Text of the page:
Wow, the last two days of posting have been hard. I have had nothing to post that even remotely deserves the attention it might receive. I mean, my god, shoes? Posting this much has forced me to admit to myself that I put things up on this site so that I can hold them away from myself and admire them, and it takes a tremendous ego to invite you to admire them, too, whether it's some little truth I've realized, or another web site I've found, or a picture of my dog, or for heaven's sake I try to sell you a t-shirt.
The crushing weight of this realization has humbled me to the point where I'd certainly like to erase this whole sordid mess and that, of course, is the point one reaches in any creative endeavor, when your homemade little boat is becalmed in the middle of an ancient sea, the shore is days (years/a lifetime) away, you're out of good snacks and nothing fun's on TV so why not just lie down quietly and wait for your whole personality to disintegrate.
But instead? You post until you find something to say, you write your way out of your personal abyss, or you knit one more row or run one more mile, whatever it is you love doing so much that sometimes you hate it.
Alice recently pointed me toward the book Art and Fear, which I bought but haven't read yet, so I'm going to paraphrase a section Alice told me about where the authors talked about a pottery class, I believe, that broke into two groups: one group would produce a piece every day, and the other group would produce a piece when they felt inspired to. At the end of the experiment it turned out that the group who had to turn out something every day, despite having made a fair amount of crap, also produced more good work than the group who only produced when they felt ready to. The point being that when you have to do something whether you feel like it or not, you may be more open to taking more risks and to easing your perfectionist tendencies, allowing more happy accidents to crop up.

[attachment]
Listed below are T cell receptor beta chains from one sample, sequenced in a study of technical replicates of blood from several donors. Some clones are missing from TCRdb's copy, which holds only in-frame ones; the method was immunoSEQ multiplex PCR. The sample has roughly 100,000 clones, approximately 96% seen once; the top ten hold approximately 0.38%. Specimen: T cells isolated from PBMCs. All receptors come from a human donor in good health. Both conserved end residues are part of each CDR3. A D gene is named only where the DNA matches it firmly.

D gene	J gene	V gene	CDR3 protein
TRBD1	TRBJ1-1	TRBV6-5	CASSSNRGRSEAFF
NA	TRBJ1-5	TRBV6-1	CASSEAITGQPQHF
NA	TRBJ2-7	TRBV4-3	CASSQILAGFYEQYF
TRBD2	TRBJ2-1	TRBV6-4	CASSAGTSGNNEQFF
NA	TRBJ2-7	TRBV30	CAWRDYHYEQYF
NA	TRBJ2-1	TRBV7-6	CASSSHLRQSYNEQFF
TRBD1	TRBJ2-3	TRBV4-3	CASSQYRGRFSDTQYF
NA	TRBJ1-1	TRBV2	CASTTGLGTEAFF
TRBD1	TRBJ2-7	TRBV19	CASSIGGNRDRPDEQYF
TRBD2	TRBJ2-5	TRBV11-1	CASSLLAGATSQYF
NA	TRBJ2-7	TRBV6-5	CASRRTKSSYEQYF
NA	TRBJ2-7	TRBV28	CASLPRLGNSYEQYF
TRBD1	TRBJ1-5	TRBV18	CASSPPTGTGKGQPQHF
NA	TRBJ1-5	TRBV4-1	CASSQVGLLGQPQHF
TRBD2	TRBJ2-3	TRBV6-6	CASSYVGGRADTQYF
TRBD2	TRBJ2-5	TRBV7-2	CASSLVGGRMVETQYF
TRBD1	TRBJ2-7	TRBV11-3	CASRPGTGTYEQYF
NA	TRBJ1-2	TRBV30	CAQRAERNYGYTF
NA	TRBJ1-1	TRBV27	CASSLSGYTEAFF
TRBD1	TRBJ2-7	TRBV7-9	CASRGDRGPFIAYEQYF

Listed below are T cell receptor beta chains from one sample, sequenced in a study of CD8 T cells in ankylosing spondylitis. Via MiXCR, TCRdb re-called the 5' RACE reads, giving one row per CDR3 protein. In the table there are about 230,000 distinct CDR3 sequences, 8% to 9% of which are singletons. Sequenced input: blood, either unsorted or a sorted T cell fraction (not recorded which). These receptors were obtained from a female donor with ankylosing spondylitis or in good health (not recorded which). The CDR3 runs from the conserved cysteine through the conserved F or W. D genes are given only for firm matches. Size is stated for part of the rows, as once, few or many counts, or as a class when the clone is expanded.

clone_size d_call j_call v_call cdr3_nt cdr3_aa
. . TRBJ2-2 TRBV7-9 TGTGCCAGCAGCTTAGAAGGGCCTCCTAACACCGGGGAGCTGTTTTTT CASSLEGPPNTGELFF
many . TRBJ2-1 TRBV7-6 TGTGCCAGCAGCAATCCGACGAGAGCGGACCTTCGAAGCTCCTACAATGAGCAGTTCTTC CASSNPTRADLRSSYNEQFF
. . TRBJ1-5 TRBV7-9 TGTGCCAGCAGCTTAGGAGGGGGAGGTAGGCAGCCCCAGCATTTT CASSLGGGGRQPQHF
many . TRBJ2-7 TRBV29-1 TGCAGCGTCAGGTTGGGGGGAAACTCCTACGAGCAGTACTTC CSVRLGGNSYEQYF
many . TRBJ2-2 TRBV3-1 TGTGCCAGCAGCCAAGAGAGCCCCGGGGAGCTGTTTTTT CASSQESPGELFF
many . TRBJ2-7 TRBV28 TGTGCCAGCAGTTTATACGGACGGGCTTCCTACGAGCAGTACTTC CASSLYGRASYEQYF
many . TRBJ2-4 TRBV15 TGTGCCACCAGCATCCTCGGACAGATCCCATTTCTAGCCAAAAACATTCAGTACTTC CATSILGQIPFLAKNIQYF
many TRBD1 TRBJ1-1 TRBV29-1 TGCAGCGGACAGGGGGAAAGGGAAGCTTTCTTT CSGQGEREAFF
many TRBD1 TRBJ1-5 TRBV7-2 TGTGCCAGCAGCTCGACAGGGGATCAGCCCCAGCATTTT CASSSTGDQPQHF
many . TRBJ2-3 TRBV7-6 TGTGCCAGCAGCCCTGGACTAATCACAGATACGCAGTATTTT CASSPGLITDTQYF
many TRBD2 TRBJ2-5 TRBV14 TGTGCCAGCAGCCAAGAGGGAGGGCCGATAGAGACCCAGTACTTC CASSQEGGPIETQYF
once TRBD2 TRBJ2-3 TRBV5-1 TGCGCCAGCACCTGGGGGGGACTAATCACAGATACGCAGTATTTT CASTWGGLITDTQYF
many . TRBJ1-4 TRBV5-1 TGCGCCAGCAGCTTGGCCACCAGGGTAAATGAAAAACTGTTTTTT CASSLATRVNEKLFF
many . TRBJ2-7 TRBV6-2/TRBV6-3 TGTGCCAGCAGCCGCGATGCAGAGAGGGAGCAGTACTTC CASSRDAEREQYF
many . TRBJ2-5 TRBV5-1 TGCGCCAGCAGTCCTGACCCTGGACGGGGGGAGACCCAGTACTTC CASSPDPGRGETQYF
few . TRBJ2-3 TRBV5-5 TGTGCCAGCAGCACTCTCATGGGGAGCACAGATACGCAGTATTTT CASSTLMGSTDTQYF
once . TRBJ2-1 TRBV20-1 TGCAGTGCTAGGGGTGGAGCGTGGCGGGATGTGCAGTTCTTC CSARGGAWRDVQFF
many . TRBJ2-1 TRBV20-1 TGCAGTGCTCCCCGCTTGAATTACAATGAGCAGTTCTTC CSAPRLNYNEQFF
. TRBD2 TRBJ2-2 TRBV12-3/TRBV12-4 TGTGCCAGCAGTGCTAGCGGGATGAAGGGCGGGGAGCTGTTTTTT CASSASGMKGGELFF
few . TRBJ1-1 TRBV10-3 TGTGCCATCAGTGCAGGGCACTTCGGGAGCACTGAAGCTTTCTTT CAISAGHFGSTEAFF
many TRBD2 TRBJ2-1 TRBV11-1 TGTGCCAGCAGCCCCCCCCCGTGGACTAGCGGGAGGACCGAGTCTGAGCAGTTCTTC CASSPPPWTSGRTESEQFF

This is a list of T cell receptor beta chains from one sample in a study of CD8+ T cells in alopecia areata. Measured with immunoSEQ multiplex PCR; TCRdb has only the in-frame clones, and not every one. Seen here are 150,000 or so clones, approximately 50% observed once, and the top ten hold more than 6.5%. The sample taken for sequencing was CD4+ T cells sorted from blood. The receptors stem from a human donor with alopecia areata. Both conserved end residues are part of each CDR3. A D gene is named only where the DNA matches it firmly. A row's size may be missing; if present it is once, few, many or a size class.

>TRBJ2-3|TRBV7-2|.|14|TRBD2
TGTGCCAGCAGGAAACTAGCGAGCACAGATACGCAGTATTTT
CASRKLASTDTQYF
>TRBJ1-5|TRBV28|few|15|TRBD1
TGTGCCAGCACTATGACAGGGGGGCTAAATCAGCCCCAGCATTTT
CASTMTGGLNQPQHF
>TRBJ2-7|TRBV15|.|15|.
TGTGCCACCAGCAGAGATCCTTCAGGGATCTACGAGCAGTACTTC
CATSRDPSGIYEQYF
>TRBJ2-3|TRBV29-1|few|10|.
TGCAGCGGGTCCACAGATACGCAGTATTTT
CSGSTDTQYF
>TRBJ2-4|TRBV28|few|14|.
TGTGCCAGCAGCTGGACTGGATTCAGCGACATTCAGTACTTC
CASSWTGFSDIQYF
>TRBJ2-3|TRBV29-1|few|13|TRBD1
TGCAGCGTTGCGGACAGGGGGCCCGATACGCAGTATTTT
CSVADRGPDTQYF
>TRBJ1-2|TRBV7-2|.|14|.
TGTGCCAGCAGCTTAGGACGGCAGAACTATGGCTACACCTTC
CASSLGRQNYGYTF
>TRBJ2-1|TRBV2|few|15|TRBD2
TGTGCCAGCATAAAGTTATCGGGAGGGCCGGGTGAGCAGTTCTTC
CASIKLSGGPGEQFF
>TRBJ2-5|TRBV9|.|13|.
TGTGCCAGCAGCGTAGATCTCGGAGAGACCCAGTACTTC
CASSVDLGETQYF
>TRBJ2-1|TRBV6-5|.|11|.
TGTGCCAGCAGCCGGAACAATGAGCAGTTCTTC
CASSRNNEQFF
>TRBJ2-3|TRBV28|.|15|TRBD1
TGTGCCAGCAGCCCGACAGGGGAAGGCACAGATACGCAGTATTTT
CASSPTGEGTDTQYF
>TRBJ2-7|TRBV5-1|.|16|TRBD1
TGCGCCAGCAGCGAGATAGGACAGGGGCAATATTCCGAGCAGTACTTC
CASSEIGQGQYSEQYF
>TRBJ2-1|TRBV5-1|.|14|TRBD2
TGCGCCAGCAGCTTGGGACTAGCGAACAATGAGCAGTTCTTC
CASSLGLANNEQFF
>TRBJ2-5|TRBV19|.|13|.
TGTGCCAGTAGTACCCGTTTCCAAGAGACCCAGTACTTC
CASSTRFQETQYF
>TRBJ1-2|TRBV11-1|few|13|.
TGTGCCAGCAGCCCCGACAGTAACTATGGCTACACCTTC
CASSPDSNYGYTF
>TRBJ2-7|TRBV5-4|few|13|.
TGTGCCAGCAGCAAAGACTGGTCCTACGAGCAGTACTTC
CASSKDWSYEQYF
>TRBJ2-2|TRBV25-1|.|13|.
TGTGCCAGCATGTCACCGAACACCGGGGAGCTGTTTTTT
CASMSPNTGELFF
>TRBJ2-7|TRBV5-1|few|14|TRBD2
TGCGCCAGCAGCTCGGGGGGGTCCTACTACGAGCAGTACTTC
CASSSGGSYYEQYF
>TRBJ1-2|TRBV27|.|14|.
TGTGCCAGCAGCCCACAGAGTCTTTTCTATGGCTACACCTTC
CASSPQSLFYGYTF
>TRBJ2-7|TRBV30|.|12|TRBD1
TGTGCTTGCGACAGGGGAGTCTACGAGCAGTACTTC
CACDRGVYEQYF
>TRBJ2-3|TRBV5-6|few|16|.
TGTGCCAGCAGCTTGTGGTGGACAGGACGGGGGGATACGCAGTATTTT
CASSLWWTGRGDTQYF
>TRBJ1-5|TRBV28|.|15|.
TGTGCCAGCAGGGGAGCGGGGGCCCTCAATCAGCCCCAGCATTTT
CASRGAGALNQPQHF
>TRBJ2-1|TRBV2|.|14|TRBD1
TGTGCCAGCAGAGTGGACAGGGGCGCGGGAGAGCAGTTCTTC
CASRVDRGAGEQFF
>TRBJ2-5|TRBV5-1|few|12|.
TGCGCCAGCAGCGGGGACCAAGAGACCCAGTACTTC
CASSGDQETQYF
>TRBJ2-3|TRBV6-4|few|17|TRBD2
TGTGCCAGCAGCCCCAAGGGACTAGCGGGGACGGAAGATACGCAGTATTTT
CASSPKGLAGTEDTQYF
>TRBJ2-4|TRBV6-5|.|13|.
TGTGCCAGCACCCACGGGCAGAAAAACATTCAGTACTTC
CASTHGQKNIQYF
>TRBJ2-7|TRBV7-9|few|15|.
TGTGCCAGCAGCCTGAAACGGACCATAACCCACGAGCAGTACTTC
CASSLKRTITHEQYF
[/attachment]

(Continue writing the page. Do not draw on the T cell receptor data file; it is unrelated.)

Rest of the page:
I'm still not convinced that personal web site blogging is an "art," although it is inarguably a creative endeavor, maybe somewhere along the lines of a collage or, depending on your design skills, one of those intricate Joseph Cornell boxes, except with a whole lot of text and links in them. Unless you have ads on your blog, like me, in which case you're building a hockey rink.
AH, THE TANGIBLE SIDE OF BLOGGING
In case you have a loved one for whom a Fussy t-shirt would be an unnervingly appropriate gift come December, I'm taking orders for the holiday model, which will be a red shirt with pink letters this year! Imagine if you will:
Yes, bow before my Photoshop wizardry.
(Pleas to click on t-shirt page to order, shirt prices are still an incredibly reasonable $20, which includes shipping!! But the price is going up come January 1, so uh, you know, act now. Especially if you want to shop early for Valentine's Day.)
AND! in case anyone wanted a "Typed It Wrong" tee but missed out the first go-round: LET'S DO IT AGAIN. We'll need 24 orders to make my t-shirt guy's minimum and if we all hold hands and sing Kumbaya they'll ship before Christmas.
(No, they will, don't worry.)
The unisex/men's is a dark blue Hanes tee with light blue silkscreening, and the women's model is the long-torso fitted tee that everyone is liking so much, except in black with blue ink.
I will even wrap and include a note for an extra $3.50 if you're shipping to a third party!
Thanks to eight years in retail I am ALL ABOUT SERVICE, especially during the holidays.